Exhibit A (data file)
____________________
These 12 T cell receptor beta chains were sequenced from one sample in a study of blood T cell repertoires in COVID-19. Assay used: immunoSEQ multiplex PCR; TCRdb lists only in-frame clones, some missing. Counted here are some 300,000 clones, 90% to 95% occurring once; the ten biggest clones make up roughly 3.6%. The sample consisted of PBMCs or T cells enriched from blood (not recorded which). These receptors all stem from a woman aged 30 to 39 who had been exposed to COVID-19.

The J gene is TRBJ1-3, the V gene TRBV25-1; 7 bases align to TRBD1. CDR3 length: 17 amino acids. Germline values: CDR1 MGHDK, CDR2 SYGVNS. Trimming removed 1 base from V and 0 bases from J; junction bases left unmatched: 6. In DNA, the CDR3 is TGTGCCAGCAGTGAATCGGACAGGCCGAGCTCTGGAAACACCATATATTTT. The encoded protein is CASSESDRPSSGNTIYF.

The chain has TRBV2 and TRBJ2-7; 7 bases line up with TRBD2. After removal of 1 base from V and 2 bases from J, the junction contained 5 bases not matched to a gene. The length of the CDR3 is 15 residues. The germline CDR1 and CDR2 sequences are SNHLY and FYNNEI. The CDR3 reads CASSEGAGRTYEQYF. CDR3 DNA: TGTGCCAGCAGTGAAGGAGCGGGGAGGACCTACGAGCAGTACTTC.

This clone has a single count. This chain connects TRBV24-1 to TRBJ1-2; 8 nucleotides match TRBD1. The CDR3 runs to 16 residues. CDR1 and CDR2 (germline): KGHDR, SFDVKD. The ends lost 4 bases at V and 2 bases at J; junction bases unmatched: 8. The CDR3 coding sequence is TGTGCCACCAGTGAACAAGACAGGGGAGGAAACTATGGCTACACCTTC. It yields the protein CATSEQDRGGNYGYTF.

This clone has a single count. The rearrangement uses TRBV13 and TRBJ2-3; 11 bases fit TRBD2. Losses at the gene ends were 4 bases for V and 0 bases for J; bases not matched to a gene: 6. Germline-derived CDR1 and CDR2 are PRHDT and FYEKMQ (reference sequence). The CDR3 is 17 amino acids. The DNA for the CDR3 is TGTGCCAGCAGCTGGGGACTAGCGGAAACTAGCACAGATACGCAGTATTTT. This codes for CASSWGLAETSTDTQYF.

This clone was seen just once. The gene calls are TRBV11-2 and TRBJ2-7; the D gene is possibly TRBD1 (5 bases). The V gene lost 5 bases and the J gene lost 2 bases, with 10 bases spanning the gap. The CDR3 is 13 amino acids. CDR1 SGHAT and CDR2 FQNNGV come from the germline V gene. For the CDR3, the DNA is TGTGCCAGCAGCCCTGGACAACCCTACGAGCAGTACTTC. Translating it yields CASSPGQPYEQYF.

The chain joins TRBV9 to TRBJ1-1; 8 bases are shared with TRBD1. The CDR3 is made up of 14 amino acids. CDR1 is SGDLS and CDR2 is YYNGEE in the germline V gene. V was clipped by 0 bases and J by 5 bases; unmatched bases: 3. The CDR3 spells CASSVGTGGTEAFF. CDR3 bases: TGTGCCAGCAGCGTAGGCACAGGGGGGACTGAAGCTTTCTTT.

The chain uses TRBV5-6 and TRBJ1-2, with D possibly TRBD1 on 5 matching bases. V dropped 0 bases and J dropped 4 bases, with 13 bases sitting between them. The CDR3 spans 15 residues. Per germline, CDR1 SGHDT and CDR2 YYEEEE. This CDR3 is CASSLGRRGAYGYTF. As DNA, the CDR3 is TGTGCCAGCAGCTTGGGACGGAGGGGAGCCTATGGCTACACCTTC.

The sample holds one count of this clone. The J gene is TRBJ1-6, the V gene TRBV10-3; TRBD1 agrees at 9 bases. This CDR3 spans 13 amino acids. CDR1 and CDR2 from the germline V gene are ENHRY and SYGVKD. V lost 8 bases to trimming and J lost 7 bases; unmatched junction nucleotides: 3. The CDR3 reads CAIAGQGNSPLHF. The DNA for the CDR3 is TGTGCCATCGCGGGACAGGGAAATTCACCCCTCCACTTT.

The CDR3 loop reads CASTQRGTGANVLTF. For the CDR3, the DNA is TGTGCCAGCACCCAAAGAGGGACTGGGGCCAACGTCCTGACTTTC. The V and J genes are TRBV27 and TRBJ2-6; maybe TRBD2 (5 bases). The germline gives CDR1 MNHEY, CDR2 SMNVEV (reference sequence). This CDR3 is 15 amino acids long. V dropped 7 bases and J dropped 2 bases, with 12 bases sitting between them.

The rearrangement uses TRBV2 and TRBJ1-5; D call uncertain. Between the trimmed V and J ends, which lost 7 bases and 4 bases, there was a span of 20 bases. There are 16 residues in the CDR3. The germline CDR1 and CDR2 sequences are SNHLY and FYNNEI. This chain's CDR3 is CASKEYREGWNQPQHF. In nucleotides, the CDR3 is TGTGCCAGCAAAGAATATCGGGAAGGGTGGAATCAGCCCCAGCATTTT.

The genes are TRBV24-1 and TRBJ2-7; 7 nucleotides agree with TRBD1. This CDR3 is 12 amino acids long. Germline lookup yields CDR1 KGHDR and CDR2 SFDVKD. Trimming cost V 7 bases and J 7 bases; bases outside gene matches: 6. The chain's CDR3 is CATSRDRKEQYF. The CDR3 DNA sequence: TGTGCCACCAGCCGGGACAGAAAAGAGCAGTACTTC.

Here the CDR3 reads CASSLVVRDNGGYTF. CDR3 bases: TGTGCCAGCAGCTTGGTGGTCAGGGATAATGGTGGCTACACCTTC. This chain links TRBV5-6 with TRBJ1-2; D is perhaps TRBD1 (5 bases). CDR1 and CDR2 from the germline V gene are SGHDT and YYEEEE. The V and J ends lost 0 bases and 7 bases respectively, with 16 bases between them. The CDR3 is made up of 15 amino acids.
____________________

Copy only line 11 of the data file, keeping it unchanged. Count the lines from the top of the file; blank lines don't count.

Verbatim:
The rearrangement uses TRBV2 and TRBJ1-5; D call uncertain. Between the trimmed V and J ends, which lost 7 bases and 4 bases, there was a span of 20 bases. There are 16 residues in the CDR3. The germline CDR1 and CDR2 sequences are SNHLY and FYNNEI. This chain's CDR3 is CASKEYREGWNQPQHF. In nucleotides, the CDR3 is TGTGCCAGCAAAGAATATCGGGAAGGGTGGAATCAGCCCCAGCATTTT.